Tinsmithing. It doesn’t have the glamorous appeal of blacksmithing, with roaring fires and muscular hammering and sparks showering off of thousand-pound anvils. Many people overlook the quiet tinsmith, but I’ve always liked the occasional tin cup at the thrift store, and who doesn’t love cookie cutters? So, with no idea how tin objects are actually fabricated, I signed up for “Tinsmithing Basics” with Mike Houser and Jim Kuchinick.
Tinsmithing Tools on the Studio Table
I arrived at the metalworking studio to find a strange landscape of heavy tools and machines. These included long machines for chopping and folding sheets of metal and cranked machines with various rotating disks to create beads and folds along edges.
All these formations could be made with a hammer, but (like a paper cutter or a treadle sewing machine) the tinsmithing tools and machines enabled high-quality work at a faster speed. Many developed when tinware production increased in American in the 1800s, and the ones we used in class actually dated back that far!
Of course there were also hammers—in metal, wood, and rubber, with various shapes and sizes for different tasks—as well as tin snips and crimpers and pliers and punches and chisels and more. And there were patterns. Just as a dress is made by tracing a pattern and then cutting and assembling the parts, so is a tin cup or lantern.
Tools & Patterns
Tools & Patterns
How to Make a Tin Lantern
I chose to make a pierced tin lantern. The first task was to punch the design on the pieces for the lantern body, door, and top. This meant striking the metal with the punching tools and a hammer to create each hole and slot.
The punching creates one smooth side and one rough side, and surprisingly, the rough side faces outward. The rough edges act like tiny baffles, shielding the candle flame from wind and rain. Mike once tested a lantern in 35 mile per hour winds and it stayed lit! Historically, the lanterns were used for carrying a flame, not illumination. (This makes it unlikely that Paul Revere or the Old North Church used such a lantern to spread the news of the British military’s arrival, in spite of the lantern often being called a Paul Revere lantern.)
Punching the Lantern
After punching, we rolled the pieces by hand to curve them and soldered to hold them together, creating the tube of the lantern. We burred the edges, and the lantern bottoms and tops snapped on like the top of an oatmeal canister (with some additional tinkering). The “setting down hammer” followed by the “setting down machine” folded the edges to create a tight mechanical fit. We folded a wire into the edges of the door and soldered on hinges and a latch to hold it in place. The final steps were wiring a baffle and handle on the top, and curling the door latch, which gives it a snug fit.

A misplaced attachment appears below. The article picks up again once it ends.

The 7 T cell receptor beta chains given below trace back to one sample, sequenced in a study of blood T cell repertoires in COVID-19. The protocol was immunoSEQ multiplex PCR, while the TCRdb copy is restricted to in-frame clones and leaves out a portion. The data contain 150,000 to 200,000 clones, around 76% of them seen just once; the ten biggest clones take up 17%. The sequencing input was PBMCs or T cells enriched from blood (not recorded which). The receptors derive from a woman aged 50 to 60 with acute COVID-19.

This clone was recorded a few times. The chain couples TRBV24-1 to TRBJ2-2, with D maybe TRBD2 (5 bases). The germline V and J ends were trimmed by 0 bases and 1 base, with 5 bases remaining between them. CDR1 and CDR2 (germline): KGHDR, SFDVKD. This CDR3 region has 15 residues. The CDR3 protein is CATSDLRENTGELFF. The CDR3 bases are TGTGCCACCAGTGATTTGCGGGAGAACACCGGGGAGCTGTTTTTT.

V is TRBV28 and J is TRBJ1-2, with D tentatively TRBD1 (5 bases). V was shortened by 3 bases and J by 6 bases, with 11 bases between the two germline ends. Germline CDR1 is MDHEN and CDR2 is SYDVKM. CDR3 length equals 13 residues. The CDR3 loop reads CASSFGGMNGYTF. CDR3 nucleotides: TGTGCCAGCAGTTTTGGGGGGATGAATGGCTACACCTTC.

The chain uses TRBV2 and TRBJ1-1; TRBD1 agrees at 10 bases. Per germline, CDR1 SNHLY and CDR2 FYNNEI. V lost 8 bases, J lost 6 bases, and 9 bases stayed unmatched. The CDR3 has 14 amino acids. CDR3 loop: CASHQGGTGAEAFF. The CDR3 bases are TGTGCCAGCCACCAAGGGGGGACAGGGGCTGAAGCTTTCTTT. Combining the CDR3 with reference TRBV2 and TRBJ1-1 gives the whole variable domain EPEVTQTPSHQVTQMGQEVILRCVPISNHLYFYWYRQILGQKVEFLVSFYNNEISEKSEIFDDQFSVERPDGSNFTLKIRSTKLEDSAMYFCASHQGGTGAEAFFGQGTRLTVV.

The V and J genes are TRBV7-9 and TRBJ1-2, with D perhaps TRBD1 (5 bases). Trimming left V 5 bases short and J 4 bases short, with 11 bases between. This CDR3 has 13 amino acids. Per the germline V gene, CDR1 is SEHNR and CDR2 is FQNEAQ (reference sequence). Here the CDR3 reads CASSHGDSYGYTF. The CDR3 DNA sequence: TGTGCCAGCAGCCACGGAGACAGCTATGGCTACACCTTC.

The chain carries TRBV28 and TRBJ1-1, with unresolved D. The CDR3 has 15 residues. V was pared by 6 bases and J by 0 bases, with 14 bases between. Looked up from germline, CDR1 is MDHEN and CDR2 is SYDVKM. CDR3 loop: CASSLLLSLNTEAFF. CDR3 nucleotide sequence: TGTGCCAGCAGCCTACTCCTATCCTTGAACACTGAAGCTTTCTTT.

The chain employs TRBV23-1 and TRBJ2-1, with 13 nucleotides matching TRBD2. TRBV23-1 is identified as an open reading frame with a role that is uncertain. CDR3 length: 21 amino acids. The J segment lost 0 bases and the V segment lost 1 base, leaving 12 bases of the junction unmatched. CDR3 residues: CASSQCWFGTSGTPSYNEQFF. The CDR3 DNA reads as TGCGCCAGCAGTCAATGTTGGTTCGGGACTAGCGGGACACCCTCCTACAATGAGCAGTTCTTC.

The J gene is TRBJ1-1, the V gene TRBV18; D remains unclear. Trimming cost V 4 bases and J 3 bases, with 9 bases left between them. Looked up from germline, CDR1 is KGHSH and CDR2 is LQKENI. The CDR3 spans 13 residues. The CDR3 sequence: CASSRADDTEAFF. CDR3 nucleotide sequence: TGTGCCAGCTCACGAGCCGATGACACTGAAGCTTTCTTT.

Lantern & Removable Candle Holder
In addition to lanterns, my classmates cut out and assembled everything from holiday ornaments to candle holders, cookie sheets, nightlight shields, scoops, and of course tin cups. I made a coffee cup decorated with a drawing of my partner’s beloved Toyota T100 (punched with a dulled punching tool and a wooden hammer, to avoid making holes).
Sometimes it’s frustrating to learn something brand new, especially when I’ve “gotten soft” with years of routine. And the lantern was an advanced project; part of me envied the students making a plethora of simpler projects. But as I struggled through some of the harder parts of tinsmithing, like punching a gazillion holes or mastering the dreaded burring machine, I was glad to be challenging myself again.
Mug Design Before Assembly
Mug Being Rolled
Learning from Tinsmithing Masters
Once the lantern designs were punched, it took us two days to assemble them. I’m pretty sure that Mike could have assembled one in fifteen minutes. He and Jim seemed like American treasures of tinsmithing, and I think we all felt lucky to be learning from them.
Many times, they showed us small adjustments or tips to achieve a better outcome—such as “hammering on air” and beginning at the edges at the start of a bending procedure to get a nicer shape. Between showing us each step and adjusting the machine settings, Mike regaled us with stories of old times at the Folk School and his adventures in tinsmithing.
Lantern Parts Before Assembly
Emily with Her Lantern
Lantern Lit at Night
Instructor Mike Houser performing the “spin test” with another student’s lantern. Video from student Kenneth House.
Our time in the metalworking studio felt special, almost like we’d gone back in time. The night we finished our lanterns, we lit one and took it outside for a “spin test” (it passed). Seeing the lantern in the dark with its myriad points of light glittering like diamonds was breathtaking.
I wondered if an 18th century farmer or blacksmith noticed the lantern’s beauty each time they used it. Using such a decorative lantern or other beautiful objects to do mundane chores seems like another version of the Folk School’s motto of “I sing behind the plow.” It’s hard to imagine the lanterns’ early users not having a moment of joy each time they stepped out into the dark night with their lanterns glowing.
Emily Jane Buehler completed graduate school in chemistry and worked six years as a bread baker before realizing she wanted to be a writer. Her first book, Bread Science, explores the science and craft of baking bread. Her second book, Somewhere and Nowhere, is a memoir of a bicycle trip from New Jersey to Oregon that explores the benefits of living in the present moment. Emily currently writes romantic fiction. She is also a freelance copyeditor. She teaches bread-making classes and continues to travel by bicycle.